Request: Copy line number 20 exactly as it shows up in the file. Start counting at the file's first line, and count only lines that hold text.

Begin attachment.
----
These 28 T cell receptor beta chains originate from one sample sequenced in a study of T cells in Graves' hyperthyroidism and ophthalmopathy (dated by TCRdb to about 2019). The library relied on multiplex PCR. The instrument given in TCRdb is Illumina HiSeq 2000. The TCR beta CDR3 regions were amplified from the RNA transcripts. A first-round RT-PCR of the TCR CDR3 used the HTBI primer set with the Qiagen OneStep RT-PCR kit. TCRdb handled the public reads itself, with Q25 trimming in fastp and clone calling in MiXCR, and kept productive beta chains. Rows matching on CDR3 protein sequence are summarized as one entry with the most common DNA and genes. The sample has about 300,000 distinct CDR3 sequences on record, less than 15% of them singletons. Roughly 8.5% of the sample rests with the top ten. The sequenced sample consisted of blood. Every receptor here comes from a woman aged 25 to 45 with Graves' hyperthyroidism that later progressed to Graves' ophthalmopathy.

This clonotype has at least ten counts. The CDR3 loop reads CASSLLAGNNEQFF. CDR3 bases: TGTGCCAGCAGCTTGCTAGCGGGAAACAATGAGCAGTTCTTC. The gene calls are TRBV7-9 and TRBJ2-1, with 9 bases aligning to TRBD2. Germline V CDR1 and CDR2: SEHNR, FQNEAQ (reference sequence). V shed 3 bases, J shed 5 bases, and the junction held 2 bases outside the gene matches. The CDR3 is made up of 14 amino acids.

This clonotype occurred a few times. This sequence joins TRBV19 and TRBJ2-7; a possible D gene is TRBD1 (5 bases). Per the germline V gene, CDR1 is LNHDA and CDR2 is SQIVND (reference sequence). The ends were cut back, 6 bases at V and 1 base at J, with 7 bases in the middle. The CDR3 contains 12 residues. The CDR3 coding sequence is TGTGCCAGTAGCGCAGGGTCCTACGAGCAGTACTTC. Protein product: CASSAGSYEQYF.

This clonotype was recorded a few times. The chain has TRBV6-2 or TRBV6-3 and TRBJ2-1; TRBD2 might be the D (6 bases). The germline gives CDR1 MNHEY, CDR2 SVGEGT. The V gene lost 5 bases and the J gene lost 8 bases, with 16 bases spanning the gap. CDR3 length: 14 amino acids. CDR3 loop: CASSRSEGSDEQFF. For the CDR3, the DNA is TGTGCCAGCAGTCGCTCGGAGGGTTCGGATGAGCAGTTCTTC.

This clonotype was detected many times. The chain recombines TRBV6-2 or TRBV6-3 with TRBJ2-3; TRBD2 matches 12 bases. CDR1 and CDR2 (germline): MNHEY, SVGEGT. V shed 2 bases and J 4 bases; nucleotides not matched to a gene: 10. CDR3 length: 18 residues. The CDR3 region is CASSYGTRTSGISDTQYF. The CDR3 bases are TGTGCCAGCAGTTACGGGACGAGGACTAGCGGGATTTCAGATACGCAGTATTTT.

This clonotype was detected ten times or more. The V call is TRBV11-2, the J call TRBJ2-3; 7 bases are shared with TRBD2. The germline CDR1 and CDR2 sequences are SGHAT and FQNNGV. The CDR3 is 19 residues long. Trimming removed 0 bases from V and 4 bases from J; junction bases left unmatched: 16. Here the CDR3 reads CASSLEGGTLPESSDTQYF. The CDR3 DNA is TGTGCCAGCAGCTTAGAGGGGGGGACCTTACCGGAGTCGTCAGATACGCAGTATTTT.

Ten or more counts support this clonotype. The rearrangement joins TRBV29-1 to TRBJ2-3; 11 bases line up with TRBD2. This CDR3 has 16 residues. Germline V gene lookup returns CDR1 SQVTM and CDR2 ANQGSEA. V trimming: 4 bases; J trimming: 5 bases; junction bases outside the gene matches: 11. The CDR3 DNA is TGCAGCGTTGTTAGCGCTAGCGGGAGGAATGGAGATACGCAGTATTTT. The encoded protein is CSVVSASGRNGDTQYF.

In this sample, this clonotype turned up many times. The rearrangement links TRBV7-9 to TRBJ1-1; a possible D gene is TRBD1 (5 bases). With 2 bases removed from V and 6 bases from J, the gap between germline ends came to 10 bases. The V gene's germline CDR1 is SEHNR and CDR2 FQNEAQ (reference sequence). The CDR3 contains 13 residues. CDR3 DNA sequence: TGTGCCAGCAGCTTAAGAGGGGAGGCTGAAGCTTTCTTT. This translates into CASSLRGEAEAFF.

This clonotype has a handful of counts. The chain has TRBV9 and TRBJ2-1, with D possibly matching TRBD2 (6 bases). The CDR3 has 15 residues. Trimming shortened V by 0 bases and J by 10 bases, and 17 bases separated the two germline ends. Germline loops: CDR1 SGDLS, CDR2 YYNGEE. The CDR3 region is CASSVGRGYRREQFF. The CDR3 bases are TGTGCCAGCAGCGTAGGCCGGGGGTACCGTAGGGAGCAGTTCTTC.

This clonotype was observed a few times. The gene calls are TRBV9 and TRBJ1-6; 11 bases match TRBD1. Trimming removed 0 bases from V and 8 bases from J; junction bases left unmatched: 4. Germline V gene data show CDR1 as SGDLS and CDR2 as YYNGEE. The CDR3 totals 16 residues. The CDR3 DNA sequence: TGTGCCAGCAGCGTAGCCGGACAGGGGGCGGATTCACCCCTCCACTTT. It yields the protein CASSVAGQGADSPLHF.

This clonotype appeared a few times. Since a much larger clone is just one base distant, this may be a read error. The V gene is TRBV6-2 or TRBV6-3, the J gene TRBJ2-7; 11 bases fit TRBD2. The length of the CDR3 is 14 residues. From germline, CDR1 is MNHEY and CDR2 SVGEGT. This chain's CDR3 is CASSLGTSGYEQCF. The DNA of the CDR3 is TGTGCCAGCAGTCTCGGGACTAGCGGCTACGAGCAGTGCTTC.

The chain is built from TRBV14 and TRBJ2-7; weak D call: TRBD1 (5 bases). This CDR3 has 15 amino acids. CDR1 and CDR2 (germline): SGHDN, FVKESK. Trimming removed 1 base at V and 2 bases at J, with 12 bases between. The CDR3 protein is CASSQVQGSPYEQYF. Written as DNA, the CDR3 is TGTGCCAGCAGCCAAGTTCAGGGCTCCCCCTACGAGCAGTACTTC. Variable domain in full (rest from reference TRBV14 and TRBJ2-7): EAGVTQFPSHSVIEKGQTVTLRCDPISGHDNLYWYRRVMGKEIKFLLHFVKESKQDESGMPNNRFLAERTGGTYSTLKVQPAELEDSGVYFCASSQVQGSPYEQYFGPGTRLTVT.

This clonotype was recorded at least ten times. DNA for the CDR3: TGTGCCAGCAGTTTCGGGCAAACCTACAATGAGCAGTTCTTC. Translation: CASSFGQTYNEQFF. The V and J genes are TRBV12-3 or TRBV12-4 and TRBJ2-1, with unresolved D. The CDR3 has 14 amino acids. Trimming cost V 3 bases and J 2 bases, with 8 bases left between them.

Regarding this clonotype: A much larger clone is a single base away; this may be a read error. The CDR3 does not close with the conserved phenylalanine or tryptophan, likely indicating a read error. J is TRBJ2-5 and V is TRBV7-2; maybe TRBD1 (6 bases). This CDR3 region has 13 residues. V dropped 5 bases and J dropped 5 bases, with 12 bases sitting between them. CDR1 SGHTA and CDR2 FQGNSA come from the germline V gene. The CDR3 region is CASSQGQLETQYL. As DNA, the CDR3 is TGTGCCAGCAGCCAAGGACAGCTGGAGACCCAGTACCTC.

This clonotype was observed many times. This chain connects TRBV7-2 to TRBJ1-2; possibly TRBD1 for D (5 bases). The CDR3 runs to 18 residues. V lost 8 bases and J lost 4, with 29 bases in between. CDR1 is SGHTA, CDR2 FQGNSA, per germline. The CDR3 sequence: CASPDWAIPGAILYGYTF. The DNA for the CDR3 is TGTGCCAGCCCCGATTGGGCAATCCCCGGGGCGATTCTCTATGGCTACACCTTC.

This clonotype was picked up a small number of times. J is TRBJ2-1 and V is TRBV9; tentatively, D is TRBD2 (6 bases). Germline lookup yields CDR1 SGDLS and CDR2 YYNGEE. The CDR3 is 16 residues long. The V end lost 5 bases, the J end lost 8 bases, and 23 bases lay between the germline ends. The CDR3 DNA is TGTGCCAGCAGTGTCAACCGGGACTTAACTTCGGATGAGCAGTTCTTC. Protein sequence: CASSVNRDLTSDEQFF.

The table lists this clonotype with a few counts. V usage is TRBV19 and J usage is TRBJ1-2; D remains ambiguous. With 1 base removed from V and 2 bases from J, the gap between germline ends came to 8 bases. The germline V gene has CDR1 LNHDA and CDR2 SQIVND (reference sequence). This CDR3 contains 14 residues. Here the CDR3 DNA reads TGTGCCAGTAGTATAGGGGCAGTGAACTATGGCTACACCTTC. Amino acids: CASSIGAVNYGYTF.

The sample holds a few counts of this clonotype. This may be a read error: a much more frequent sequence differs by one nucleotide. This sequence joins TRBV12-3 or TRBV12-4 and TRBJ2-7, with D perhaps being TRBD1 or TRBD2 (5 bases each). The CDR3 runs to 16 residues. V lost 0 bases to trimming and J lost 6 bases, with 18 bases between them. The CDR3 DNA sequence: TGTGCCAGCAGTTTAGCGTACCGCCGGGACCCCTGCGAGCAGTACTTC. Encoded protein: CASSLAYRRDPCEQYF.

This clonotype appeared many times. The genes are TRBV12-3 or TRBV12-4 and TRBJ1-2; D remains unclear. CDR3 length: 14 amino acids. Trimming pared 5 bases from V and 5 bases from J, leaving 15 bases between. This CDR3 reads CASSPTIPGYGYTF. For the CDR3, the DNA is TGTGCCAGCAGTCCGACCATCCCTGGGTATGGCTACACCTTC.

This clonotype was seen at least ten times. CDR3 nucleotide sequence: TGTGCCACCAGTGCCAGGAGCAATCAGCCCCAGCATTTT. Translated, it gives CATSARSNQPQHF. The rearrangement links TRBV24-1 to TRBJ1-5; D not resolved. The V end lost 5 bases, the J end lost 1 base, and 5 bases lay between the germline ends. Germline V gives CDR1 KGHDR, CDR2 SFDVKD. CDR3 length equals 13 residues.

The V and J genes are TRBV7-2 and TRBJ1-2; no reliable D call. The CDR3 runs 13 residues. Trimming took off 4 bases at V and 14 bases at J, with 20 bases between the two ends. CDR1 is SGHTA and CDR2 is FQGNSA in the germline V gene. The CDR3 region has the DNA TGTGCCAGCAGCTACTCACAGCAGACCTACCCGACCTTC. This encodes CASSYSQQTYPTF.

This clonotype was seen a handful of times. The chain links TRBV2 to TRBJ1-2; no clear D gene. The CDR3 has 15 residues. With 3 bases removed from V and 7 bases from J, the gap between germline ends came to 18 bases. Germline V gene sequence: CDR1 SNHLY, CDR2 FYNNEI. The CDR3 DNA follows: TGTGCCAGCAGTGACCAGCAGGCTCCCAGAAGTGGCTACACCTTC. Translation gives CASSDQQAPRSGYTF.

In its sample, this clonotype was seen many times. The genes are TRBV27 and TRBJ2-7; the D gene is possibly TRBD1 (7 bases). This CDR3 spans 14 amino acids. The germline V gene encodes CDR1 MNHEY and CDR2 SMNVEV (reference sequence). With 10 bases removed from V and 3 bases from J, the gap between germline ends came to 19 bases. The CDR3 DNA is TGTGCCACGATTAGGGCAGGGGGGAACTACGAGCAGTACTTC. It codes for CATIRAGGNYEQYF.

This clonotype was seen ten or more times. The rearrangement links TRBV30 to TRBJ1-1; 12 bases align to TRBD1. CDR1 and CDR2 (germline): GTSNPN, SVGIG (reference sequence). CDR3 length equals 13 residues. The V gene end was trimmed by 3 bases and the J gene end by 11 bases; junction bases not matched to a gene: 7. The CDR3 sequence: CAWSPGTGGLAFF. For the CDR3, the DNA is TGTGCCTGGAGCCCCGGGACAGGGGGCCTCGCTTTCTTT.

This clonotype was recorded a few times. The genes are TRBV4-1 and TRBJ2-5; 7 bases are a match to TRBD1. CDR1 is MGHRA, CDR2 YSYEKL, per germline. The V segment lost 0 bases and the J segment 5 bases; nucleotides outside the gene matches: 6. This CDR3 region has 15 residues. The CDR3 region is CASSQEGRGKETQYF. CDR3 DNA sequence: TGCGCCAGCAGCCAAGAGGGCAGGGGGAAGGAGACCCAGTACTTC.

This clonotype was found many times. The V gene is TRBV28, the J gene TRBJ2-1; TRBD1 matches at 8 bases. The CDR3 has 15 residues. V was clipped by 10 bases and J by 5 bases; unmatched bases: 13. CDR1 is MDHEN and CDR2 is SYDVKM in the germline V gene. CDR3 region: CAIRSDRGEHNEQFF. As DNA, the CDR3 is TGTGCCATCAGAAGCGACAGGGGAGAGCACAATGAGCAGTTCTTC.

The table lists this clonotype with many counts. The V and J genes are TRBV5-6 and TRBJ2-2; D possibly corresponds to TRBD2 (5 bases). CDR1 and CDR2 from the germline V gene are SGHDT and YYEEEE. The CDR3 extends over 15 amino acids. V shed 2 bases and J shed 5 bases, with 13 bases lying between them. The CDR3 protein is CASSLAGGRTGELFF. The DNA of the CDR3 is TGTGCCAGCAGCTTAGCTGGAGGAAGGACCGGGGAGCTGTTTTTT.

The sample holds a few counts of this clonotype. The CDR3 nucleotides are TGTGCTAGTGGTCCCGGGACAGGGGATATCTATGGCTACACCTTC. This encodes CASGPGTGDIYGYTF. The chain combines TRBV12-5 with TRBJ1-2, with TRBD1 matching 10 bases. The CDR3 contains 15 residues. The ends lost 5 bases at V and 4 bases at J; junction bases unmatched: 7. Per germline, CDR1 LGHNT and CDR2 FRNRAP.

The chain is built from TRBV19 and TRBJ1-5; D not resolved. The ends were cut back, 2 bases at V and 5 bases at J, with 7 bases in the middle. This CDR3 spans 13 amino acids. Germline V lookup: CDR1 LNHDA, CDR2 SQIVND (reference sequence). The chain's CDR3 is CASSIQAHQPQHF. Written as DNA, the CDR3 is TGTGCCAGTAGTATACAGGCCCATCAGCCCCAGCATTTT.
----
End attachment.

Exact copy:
This clonotype was seen at least ten times. CDR3 nucleotide sequence: TGTGCCACCAGTGCCAGGAGCAATCAGCCCCAGCATTTT. Translated, it gives CATSARSNQPQHF. The rearrangement links TRBV24-1 to TRBJ1-5; D not resolved. The V end lost 5 bases, the J end lost 1 base, and 5 bases lay between the germline ends. Germline V gives CDR1 KGHDR, CDR2 SFDVKD. CDR3 length equals 13 residues.